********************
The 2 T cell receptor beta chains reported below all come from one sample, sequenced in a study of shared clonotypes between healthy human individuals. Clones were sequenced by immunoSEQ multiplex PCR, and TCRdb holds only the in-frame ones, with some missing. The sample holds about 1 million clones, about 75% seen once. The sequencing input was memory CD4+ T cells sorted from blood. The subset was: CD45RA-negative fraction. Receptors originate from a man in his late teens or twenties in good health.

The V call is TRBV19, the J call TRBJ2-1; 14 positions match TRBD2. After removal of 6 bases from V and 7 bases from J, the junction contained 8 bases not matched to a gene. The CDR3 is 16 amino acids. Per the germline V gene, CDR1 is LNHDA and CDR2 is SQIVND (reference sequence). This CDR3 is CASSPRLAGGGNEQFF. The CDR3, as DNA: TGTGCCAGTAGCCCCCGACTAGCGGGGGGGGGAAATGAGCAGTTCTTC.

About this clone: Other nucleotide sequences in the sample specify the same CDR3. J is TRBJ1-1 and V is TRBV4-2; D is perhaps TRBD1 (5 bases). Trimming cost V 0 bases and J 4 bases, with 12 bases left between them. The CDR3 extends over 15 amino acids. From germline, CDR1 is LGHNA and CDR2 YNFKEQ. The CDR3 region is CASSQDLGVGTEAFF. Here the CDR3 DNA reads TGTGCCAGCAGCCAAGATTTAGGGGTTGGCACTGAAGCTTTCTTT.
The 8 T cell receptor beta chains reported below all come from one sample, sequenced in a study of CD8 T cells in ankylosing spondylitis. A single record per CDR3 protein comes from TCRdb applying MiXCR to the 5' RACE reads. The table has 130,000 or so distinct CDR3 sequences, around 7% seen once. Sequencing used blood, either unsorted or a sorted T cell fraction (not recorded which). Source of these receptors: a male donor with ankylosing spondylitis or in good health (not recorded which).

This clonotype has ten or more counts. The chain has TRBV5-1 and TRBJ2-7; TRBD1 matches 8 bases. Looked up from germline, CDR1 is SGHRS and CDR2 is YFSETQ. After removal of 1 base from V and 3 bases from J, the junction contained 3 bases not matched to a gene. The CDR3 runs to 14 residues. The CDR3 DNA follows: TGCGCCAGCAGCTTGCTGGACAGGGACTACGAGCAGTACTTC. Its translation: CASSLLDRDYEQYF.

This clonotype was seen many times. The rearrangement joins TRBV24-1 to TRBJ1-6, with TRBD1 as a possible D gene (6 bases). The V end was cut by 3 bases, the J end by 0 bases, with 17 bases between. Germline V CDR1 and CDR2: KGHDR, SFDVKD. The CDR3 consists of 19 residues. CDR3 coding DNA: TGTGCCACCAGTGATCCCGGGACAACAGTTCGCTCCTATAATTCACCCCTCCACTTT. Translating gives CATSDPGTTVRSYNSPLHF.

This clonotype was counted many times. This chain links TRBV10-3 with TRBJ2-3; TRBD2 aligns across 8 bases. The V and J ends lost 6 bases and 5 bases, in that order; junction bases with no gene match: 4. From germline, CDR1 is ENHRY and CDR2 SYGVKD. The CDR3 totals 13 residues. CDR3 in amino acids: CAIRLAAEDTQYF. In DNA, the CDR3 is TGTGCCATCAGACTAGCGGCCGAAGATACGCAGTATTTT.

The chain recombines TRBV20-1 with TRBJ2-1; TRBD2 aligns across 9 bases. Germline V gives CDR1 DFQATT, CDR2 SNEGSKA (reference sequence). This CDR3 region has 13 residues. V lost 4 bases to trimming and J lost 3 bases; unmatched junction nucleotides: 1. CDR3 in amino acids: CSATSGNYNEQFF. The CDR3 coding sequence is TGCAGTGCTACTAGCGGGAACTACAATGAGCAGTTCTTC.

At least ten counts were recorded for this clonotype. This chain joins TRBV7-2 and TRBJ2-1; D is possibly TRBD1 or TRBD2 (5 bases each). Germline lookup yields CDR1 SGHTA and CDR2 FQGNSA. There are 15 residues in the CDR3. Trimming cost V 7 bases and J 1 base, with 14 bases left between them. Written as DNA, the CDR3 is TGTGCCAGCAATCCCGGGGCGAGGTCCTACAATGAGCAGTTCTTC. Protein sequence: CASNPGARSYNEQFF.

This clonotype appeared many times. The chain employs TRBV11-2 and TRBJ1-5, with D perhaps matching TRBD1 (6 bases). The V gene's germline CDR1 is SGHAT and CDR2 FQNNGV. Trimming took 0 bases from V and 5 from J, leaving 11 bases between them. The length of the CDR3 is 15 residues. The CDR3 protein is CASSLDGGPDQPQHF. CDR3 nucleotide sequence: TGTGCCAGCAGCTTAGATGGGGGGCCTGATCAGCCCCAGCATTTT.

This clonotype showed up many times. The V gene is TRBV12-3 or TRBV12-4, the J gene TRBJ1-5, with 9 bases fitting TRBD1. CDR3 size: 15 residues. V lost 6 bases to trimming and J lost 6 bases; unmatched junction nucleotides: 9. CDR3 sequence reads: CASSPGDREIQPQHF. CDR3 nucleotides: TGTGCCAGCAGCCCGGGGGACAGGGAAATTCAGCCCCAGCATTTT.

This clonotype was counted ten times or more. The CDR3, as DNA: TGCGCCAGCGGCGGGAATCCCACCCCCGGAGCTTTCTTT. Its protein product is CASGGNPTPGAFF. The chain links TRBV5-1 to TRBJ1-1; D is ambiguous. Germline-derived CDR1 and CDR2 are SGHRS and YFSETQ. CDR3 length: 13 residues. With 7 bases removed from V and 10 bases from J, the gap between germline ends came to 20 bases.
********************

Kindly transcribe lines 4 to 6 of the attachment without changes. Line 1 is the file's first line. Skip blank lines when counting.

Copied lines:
The 8 T cell receptor beta chains reported below all come from one sample, sequenced in a study of CD8 T cells in ankylosing spondylitis. A single record per CDR3 protein comes from TCRdb applying MiXCR to the 5' RACE reads. The table has 130,000 or so distinct CDR3 sequences, around 7% seen once. Sequencing used blood, either unsorted or a sorted T cell fraction (not recorded which). Source of these receptors: a male donor with ankylosing spondylitis or in good health (not recorded which).

This clonotype has ten or more counts. The chain has TRBV5-1 and TRBJ2-7; TRBD1 matches 8 bases. Looked up from germline, CDR1 is SGHRS and CDR2 is YFSETQ. After removal of 1 base from V and 3 bases from J, the junction contained 3 bases not matched to a gene. The CDR3 runs to 14 residues. The CDR3 DNA follows: TGCGCCAGCAGCTTGCTGGACAGGGACTACGAGCAGTACTTC. Its translation: CASSLLDRDYEQYF.

This clonotype was seen many times. The rearrangement joins TRBV24-1 to TRBJ1-6, with TRBD1 as a possible D gene (6 bases). The V end was cut by 3 bases, the J end by 0 bases, with 17 bases between. Germline V CDR1 and CDR2: KGHDR, SFDVKD. The CDR3 consists of 19 residues. CDR3 coding DNA: TGTGCCACCAGTGATCCCGGGACAACAGTTCGCTCCTATAATTCACCCCTCCACTTT. Translating gives CATSDPGTTVRSYNSPLHF.